Letters

Greed and double-dipping hurting our tourism industry

Dear Editor,

Last week, my friends came to visit me from the USA for a week of fun in The Bahamas.

They took their COVID tests before traveling here at $120 each ($360); they filled in their travel visas and paid the government $60 each ($180).

They were here for five days and left on the sixth day. As they left very early on a Monday, we had them take their antigen tests on Friday, so that it was completed and so they could use it to return to the USA.

Sadly though, both medical testing sites in Grand Bahama would not give my guests a copy of their antigen test.

They said they would have to pay $50 for rapid tests and results ($150).

I thought this was not right and called the COVID-19 tourism hotline, I was on hold for an hour and a bit, but finally got a nice young man who said that the medical centers should charge them $20 for a printout of the test, and confirmed it was the same test Americans need to go home.

I was fine with the $20, called both places again and told them what the hotline attendant said. Both said they had not been told that, and promised to call and check with tourism.

When I called back the next day they both said that they had nothing in writing and my guests would have to pay $50 each for the testing — even though they knew they had paid $60 for the tourism visa test.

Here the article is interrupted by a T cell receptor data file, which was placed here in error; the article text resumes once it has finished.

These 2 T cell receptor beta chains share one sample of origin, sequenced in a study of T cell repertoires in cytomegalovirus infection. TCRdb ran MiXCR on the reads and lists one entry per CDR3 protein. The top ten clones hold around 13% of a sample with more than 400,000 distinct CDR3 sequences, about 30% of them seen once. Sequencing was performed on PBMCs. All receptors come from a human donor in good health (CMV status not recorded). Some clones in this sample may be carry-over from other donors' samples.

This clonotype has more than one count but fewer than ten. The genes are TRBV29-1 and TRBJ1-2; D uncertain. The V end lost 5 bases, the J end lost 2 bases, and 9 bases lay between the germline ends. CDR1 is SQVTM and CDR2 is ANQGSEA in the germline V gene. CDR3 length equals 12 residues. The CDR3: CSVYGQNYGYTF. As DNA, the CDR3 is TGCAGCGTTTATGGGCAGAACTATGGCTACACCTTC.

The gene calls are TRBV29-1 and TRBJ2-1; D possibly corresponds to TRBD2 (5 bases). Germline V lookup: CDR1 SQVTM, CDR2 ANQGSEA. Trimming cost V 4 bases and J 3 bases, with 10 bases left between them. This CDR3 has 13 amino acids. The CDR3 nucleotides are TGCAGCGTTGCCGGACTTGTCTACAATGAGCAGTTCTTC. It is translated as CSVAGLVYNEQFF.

Oh, and they would not print the test out for them either. (For those of you thinking they could use the email tourism sends you, nope you can’t – as it just says you are negative; it has to show testing results).

What made it even worse for me, was that when I took my friends to take the tests the lab we chose actually only gave them ONE test, even though they scanned in the travel visa forms’ QR codes, that means tourism will pay them for the test, and charged them $50 each for the emailed test results.

So, they blatantly double-dipped on testing procedures. The worst part was, they did not care, and said, “sorry, nothing we can do”.

Though our country relies on tourism as 85 percent of our nation’s income, these medical centers were fine with making guests visiting our country pay more money – total COVID-19 expenses were $690, on top of flights, which also meant that there was less money that these tourists might have spent on a tour, a dinner, or on souvenirs.

I have reached out to the Ministry of Tourism, ministers, and tagged a Facebook post to both offices of the prime minister and still no response or change to this situation here.

If we are to get our tourism numbers to come back, we cannot rip off those wishing to visit our shores.

This double-dipping makes it twice as expensive to get here — especially in Freeport it seems!

Sarah Kirkby

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